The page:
In defense of reading books on paper
During the last decade, mankind has made some pretty impressive advances in technology and entertainment. We’ve witnessed the rise of YouTube, plugged in our Tivos, and we feel like we’re missing an appendage if we leave our iPods, digital cameras and cell phones at home. I will freely admit it right here: I am a Facebook fiend. I can’t leave the house without my iPod, and any value a watch had went out the window when I got my first cell phone in middle school. So far, I have welcomed these changes with enthusiasm, recognizing their value and the positive effect they have on our lives. This was until October 19, when I read an article in the New York Times that seemed to criticize college students’ abstention from the growing eBook trend. Now call me old-fashioned, but I have to ask: when did books made from actual paper become such a terrible thing?
Ask anyone that knows me, and they’ll tell you that I’m a bookworm. Along with a mini-fridge, my roommates and I brought a full bookshelf to make us feel at home. This may make me a little bit biased to this particular issue, but in any case, I look at eBooks like I look at drinking or religion: it’s a personal choice. Personally, I can’t read off of the backlighting of a Kindle or Nook (the Barnes and Noble equivalent), and the idea that a slab of plastic and metal as thick as my index finger is the same as a 400-page tome just feels counterintuitive. I like going to the bookstore and spending time browsing the shelves and sitting in the cafe with a coffee and a stack of paperbacks, trying to figure out which ones are worth the twelve bucks. If I can’t make the change to eBooks in my free time, why would I do it for college?
While these kinds of readers may be fine for the beach or the train, I really can’t think of a place for them in the classroom. You don’t have to worry about a book only having five minutes of power left on it when you’re sitting in the Street at 2 a.m., or experience a near-breakdown when something short-circuits and all of your highlighted passages are suddenly erased. Book pages can rip occasionally, but at least you don’t have to be paranoid about cracking them if you put down your backpack the wrong way. Sure, textbooks cost more, but there’s always the option of selling them back, renting or buying used. Putting my own problems with eBooks aside, there are still a lot of places in which e-reading isn’t even allowed. We live in the age of Facebook, something that isn’t lost on the adults around us. Sure, we can say that we’re going to write our Political Theory essay right when we get back to our room, and we’ll probably get it done in time—but how long do we spend checking status updates and posting pictures in between?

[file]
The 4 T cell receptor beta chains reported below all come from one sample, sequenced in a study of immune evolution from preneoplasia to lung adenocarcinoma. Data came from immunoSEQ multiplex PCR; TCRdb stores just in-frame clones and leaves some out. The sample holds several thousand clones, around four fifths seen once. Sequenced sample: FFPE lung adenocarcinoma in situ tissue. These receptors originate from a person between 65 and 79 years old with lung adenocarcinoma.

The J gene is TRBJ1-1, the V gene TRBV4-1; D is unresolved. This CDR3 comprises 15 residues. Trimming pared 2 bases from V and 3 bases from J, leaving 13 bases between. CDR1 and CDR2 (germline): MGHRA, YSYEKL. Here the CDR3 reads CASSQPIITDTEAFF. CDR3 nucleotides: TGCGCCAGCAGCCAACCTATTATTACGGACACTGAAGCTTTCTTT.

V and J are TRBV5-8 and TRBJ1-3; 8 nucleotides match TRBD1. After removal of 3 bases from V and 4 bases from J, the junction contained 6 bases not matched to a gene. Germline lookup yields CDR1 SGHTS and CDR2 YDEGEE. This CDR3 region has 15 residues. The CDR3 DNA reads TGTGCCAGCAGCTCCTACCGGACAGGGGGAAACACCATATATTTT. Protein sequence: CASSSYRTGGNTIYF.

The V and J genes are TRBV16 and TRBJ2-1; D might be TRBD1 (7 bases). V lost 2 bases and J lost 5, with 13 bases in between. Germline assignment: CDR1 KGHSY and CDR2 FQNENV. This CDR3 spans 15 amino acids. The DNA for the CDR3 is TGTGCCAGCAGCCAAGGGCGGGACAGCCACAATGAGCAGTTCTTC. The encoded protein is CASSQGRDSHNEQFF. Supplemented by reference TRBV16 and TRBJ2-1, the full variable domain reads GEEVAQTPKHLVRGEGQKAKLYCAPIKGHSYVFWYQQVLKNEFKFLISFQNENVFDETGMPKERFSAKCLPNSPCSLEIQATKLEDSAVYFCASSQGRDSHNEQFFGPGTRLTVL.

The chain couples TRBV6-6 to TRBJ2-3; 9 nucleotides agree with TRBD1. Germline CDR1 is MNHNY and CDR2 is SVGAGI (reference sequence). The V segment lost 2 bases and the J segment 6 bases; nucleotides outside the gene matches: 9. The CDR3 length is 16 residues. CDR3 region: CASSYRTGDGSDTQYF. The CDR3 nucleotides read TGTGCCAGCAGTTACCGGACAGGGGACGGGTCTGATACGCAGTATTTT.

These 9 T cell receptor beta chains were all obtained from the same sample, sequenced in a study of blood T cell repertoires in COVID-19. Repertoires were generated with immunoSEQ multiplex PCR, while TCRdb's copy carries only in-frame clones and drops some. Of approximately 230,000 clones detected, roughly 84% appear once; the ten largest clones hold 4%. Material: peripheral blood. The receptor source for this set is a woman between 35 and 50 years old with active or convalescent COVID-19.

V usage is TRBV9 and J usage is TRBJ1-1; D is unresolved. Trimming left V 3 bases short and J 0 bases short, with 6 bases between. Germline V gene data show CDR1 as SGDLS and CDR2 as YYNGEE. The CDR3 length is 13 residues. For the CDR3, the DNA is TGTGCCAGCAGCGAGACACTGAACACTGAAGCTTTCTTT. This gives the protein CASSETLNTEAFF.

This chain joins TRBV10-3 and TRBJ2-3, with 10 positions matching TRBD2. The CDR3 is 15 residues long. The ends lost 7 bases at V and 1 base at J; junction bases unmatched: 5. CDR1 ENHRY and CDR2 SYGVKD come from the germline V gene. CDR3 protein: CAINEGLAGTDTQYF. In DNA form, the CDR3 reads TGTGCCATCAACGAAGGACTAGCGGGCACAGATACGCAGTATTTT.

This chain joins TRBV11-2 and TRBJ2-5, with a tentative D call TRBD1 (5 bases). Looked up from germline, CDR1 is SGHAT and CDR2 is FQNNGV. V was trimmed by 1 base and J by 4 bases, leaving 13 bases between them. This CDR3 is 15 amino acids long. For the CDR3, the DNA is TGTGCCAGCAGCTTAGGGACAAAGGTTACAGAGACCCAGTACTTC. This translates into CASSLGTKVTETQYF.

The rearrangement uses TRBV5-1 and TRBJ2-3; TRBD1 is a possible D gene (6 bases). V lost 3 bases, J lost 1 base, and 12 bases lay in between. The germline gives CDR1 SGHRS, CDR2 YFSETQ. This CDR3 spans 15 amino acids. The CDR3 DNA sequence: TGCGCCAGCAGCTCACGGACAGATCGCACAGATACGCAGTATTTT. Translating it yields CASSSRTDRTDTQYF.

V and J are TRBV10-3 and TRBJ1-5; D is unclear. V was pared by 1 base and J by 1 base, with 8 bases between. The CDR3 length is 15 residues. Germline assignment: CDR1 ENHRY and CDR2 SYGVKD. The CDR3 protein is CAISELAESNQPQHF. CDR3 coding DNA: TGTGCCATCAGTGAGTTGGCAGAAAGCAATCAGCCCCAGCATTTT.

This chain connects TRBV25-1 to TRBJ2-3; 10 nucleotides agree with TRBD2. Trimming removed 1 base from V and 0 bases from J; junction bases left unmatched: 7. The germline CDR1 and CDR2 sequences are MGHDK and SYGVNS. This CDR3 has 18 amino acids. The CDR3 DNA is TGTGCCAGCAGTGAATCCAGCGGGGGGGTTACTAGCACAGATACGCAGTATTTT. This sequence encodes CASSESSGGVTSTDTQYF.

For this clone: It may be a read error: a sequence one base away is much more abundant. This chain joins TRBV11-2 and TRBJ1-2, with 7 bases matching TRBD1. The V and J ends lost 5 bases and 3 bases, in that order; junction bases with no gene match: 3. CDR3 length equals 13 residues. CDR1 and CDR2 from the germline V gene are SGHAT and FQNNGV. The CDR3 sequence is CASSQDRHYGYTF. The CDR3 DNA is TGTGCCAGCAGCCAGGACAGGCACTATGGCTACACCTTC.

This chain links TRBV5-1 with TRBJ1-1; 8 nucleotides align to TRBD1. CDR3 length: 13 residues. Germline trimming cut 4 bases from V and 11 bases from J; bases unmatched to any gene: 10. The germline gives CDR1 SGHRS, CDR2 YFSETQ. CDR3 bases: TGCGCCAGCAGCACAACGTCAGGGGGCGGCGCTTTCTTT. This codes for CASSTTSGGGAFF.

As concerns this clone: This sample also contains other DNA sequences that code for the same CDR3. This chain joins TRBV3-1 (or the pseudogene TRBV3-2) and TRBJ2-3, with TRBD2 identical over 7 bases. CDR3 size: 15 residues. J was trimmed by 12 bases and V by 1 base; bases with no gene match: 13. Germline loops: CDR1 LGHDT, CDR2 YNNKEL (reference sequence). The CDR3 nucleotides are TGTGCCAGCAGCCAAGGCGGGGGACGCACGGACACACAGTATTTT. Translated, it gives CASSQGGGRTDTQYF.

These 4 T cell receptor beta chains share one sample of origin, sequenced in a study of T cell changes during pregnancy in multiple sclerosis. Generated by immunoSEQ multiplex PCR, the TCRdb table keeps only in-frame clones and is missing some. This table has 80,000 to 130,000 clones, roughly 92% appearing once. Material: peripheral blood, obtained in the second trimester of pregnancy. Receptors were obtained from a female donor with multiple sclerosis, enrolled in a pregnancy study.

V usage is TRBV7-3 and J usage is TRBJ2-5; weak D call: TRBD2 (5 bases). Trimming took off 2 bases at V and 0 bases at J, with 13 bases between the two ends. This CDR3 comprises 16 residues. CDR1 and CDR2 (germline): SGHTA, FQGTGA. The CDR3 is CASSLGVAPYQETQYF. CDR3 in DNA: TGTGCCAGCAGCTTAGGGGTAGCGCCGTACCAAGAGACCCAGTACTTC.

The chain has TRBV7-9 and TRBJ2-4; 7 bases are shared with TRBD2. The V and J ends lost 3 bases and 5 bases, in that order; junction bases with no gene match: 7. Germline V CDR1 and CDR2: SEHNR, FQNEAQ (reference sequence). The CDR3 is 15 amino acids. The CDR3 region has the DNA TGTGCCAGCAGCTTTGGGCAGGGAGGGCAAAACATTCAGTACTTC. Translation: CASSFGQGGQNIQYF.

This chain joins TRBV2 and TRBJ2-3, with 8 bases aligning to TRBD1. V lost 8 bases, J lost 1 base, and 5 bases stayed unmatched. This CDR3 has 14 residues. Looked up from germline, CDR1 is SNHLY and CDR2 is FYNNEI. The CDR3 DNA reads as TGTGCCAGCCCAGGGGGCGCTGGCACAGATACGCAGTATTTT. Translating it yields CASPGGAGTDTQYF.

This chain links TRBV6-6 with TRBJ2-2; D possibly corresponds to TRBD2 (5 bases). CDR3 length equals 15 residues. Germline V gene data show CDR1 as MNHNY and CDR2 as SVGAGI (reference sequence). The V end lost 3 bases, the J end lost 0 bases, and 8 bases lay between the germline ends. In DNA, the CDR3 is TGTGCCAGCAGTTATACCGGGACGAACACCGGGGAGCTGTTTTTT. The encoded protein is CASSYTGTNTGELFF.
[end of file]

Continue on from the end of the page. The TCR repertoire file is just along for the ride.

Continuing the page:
In three of my four classes, the professors explicitly told us that having laptops or any kind of electronic device was discouraged (the fourth was calculus). If they don’t want a MacBook or iPad, why would they think a Kindle or a Nook is much better? They both offer internet access, and to be honest, I can’t say that I wouldn’t be tempted if it was sitting right in front of me. If books became a part of our technology, an icon on a screen next to Facebook instead of a stack on your desk, which would you choose?
My name is Julianna Haubner, and I’m proud to say that my books are made from all-natural, tree-grown paper. I’m not against the environment and I’m not anti-progress or technology. If I see you with a Kindle, don’t worry—I’m not going to come up and start lecturing you on the wrongs of having your words on a screen instead of on a page. To each his own. Reading is supposed to be something that we do for ourselves, not something we do to keep up with a trend. Call it old-school, call it lame, call it whatever you want. All I’m asking is, what’s wrong with keeping some part of our lives human? The adults around us are constantly saying that we’re becoming too dependent on the technology that has become part of the everyday. Let’s leave some things free of metal and circuits and prove all of them wrong. Next time you’re in Miller, head for the Popular Books section instead of the Multimedia Room. When you have a free hour, instead of spending it on Facebook, get through a chapter of Twilight. Or try something a little more substantial. You’ll thank yourself later.